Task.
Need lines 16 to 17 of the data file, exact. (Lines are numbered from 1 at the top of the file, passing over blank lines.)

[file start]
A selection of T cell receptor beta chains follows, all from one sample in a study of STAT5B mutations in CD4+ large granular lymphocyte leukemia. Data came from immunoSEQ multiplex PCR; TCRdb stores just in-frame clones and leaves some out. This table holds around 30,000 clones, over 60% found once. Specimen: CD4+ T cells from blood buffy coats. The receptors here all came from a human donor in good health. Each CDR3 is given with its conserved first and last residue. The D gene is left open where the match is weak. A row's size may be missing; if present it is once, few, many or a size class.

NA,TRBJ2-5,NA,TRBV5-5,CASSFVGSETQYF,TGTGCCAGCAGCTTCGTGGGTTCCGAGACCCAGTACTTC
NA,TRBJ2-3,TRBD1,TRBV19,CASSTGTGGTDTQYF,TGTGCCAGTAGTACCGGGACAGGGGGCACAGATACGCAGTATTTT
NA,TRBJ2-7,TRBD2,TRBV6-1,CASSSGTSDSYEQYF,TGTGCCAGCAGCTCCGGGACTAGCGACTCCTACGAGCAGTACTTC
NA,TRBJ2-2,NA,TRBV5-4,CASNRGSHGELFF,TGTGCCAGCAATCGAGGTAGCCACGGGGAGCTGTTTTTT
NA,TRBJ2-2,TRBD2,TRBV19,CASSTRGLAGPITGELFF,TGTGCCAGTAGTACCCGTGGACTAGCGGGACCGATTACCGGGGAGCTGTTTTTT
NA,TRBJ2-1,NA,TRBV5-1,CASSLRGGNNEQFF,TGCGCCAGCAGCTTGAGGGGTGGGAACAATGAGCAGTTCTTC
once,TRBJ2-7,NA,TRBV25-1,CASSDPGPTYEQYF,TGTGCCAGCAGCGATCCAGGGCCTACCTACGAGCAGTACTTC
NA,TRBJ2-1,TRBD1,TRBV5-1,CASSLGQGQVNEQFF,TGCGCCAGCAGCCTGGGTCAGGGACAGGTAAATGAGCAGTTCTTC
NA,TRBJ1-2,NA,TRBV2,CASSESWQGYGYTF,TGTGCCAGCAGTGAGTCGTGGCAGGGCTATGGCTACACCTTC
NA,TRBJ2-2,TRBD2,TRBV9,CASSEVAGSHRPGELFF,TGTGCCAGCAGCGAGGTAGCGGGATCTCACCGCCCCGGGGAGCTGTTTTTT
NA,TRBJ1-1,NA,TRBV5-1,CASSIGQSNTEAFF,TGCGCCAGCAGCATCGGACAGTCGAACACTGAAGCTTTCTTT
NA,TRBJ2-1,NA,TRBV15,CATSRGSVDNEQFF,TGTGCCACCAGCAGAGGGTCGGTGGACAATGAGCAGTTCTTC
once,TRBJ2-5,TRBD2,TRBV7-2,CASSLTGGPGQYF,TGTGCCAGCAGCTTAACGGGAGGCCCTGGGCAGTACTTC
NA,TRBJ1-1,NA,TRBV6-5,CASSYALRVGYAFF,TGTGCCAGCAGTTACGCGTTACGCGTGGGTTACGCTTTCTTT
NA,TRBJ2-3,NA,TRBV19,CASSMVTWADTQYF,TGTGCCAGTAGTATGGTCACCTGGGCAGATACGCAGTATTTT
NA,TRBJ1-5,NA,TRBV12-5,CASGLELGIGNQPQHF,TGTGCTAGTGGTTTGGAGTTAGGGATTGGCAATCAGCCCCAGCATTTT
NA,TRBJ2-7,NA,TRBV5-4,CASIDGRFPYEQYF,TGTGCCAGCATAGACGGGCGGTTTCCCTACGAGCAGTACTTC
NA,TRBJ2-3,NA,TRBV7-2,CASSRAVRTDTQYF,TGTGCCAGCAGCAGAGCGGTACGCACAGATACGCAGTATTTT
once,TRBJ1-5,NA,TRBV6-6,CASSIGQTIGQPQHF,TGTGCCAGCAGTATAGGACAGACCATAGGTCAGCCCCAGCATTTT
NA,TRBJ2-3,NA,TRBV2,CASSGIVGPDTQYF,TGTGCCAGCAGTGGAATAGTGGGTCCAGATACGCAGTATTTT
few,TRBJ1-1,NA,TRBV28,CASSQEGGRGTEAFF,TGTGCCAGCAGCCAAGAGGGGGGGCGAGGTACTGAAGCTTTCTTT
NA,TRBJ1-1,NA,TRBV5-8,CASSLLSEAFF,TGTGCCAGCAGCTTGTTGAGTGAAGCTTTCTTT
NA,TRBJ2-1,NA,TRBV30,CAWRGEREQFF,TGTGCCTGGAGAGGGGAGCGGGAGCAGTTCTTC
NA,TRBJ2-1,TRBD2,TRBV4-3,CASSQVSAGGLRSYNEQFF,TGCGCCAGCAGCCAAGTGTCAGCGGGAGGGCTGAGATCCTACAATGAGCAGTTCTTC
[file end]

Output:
NA,TRBJ2-3,NA,TRBV19,CASSMVTWADTQYF,TGTGCCAGTAGTATGGTCACCTGGGCAGATACGCAGTATTTT
NA,TRBJ1-5,NA,TRBV12-5,CASGLELGIGNQPQHF,TGTGCTAGTGGTTTGGAGTTAGGGATTGGCAATCAGCCCCAGCATTTT